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Like young activist Greta Thunberg, we all can play a part in standing up for human rights. REUTERS PIC

DEC 10 is observed around the world as Human Rights Day. The theme this year, “Youth Standing Up for Human Rights”, could not be more apt to remind the growing numbers of disillusioned and apathetic youths that we are never too young, insignificant or powerless to change the world.

In fact, the actions of youths can be powerful enough to shape policies on a national and even global level.

Few of us are able to stand before bodies like the United Nations Climate Action Summit and deliver rallying calls like Greta Thunberg that spark a global youth movement and shine the spotlight on traditionally-ignored topics while overcoming institutional and political barriers.

However, I believe that people can play their part in standing up for human rights in lives.

The Universal Declaration of Human Rights proclaimed the inalienable rights that everyone is inherently entitled to as a human being, irrespective of race, religion, skin colour, gender, nationality, language and cultural differences. However, it is with profound sadness that human rights are increasingly being sidelined.

Diversity, instead of being celebrated, is vilified and twisted by self-serving agendas to fracture societies and divide communities.

Embracing diversity is no superficial act but must be practised, especially when conflicts or potential conflicts present themselves.

Recognising that people are shaped by their cultures, communities and experiences naturally makes them perceive the world differently. This empathy and understanding are essential to reduce diversity-related conflicts.

An inclusive society is innately one that is peaceful and harmonious through not only recognition of diversity, but also the respect for differences, acknowledgement of the validity of cultural expressions and contributions, and recognition of the value other cultures offer.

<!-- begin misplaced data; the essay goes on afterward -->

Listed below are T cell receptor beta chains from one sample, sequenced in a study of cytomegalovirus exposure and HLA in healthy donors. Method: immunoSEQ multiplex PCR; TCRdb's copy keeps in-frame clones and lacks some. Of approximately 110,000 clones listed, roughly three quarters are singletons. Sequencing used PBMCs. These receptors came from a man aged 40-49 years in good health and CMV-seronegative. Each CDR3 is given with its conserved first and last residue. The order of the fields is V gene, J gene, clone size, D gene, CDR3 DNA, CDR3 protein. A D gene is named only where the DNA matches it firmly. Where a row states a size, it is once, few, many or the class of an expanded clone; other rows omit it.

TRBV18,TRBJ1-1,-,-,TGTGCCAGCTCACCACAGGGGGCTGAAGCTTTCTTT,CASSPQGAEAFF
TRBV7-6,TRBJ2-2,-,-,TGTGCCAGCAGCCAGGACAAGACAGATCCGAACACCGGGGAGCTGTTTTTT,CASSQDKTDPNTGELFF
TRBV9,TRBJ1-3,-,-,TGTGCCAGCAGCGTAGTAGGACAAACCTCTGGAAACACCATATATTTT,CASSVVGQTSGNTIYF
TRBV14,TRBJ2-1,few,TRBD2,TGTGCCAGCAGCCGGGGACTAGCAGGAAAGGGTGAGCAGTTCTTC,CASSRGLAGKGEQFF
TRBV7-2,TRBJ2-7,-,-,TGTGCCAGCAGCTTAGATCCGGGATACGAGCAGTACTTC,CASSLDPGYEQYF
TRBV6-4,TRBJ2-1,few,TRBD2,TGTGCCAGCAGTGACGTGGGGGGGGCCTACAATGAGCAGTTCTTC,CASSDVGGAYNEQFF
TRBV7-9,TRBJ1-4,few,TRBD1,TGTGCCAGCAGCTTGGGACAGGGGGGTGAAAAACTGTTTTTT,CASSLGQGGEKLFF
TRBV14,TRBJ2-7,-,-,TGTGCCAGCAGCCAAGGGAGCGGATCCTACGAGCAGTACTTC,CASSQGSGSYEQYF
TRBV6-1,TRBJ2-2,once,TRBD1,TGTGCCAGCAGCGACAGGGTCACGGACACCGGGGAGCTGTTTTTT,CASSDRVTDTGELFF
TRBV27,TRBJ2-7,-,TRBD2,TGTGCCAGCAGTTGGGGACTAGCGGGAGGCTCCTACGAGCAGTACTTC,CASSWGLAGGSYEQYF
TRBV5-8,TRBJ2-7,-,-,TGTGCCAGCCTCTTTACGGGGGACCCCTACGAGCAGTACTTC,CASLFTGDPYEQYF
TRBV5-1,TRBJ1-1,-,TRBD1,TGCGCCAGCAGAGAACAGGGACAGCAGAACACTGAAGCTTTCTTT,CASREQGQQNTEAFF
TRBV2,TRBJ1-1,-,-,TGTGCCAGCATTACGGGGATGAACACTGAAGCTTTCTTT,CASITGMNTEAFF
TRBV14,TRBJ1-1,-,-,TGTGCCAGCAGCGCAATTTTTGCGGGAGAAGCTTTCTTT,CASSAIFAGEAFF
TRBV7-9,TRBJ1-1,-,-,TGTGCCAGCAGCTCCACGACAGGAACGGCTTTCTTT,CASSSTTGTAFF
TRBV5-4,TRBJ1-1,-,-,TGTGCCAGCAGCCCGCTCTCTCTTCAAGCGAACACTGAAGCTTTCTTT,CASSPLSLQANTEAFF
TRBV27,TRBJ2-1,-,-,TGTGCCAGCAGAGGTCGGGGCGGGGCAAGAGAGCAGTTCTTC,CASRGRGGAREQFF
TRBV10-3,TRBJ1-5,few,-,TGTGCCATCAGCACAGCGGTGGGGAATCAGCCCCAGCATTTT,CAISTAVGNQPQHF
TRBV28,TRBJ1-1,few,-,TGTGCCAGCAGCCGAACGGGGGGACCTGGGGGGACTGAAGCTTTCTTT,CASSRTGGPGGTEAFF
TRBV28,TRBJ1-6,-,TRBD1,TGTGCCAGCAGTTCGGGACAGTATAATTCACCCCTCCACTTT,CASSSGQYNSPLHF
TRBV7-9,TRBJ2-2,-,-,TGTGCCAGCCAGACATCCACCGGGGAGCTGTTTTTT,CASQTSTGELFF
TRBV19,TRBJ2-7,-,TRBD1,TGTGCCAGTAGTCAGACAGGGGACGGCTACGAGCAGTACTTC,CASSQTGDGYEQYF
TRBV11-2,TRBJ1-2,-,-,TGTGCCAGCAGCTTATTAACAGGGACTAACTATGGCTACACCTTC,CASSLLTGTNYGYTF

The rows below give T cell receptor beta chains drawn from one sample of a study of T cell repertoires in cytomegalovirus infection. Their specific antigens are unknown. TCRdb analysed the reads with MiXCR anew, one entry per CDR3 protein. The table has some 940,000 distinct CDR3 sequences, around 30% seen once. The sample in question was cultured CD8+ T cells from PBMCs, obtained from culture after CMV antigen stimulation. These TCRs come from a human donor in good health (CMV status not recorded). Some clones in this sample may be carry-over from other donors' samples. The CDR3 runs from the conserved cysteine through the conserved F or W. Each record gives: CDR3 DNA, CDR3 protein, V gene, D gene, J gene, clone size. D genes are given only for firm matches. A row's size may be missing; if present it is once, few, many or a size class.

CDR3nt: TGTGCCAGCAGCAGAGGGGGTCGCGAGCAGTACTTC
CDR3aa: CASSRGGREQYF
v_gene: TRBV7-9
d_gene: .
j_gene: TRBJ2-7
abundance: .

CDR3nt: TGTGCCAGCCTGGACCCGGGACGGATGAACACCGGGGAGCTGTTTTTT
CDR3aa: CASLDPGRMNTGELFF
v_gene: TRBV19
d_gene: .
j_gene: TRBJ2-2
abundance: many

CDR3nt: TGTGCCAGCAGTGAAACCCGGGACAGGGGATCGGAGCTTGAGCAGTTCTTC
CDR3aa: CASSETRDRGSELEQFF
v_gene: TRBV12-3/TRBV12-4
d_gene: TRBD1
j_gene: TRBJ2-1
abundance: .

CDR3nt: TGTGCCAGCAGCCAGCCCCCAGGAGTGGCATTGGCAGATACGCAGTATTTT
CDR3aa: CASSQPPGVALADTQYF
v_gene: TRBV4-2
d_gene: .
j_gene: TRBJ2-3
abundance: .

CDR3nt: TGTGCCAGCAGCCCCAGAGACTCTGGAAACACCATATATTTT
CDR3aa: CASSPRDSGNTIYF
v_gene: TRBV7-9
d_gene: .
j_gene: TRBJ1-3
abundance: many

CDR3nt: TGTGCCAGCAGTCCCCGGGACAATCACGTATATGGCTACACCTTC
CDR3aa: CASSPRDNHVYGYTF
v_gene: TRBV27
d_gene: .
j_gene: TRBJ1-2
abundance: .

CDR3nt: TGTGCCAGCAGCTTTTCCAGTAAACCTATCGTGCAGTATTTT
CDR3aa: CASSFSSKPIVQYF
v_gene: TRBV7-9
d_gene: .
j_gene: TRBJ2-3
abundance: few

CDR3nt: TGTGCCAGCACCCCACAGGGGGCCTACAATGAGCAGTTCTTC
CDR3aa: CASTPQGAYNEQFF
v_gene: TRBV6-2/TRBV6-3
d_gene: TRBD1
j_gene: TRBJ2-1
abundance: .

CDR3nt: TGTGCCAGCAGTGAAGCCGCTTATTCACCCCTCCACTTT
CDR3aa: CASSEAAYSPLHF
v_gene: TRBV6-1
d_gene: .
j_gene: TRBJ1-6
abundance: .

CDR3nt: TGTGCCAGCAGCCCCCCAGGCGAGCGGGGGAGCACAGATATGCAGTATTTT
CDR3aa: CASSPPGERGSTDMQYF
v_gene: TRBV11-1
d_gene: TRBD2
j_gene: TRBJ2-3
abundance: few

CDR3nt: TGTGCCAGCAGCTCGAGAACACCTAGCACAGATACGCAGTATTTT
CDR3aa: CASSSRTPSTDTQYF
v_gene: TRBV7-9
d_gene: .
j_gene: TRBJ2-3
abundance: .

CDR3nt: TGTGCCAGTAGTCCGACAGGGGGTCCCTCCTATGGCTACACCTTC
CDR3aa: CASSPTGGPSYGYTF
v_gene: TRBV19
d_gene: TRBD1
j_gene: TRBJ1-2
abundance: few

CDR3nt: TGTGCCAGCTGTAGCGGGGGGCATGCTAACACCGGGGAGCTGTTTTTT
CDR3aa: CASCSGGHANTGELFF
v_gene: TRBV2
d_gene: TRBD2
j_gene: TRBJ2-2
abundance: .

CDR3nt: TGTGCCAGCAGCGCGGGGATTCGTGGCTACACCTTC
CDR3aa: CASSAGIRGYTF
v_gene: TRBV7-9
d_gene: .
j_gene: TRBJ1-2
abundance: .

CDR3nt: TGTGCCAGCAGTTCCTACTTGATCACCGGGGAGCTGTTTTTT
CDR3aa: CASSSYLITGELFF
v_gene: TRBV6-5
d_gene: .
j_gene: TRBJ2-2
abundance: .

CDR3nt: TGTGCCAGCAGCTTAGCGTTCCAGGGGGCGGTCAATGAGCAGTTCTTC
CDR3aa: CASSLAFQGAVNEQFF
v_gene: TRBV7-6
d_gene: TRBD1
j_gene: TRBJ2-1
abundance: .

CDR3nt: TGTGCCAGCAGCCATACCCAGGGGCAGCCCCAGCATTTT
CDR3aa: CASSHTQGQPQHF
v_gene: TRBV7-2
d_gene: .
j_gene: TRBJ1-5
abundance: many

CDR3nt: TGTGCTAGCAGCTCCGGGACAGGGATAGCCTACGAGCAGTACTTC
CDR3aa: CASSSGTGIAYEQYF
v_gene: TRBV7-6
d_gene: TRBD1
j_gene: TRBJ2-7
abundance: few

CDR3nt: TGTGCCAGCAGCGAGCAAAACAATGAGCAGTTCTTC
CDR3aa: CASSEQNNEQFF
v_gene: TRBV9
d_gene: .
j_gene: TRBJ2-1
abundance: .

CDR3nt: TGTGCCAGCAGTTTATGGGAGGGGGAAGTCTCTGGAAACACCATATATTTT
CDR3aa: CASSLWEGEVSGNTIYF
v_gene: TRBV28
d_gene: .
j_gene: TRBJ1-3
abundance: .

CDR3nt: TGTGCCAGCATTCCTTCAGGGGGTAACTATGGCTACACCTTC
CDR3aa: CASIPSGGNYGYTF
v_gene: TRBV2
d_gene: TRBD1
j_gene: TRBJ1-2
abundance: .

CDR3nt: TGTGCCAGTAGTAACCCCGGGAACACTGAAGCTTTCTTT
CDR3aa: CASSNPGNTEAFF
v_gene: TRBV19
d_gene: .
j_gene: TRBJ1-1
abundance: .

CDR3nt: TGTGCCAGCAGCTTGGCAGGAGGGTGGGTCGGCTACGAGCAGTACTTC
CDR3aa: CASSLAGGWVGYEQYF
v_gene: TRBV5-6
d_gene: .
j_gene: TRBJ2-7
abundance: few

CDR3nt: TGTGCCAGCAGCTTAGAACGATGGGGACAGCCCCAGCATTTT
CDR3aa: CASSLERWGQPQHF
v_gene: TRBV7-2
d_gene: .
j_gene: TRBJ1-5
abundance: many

The concepts of diversity and inclusion should be no stranger to Malaysians. We have the good fortune of experiencing diversity of cultures, beliefs and languages without even having to leave our country.

We get to see firsthand how Malaysians not only strive to build an inclusive society among its people, but also exemplify itself as an inclusive society among its regional neighbours, Asean and globally.

I am, therefore, proud to be part of a movement that champions the cause — the DIYC Movement.

The DIYC Movement is an educational youth movement formed in Malaysia that aims to enable youth to become ambassadors for embracing diversity and practising inclusion, and empower them to become force multipliers by spreading the movement and its messages in their communities.

As the next generation to the world, we should do our part in creating a better world for future generations.

I hope that youth movements like the DIYC Movement can help shape the future of our region, Asean and even the world, and thus cement our generation’s legacy as that of the youth who stand up for human rights — the people who lead by example, respect diversity in cultures, identities, beliefs, languages and values, and through that create a truly inclusive society.

SARAH GAD

Former secretary-general (2018), DIYC and executive, Chairpersons Office of the United Kingdom and Eire Council of Malaysian Students

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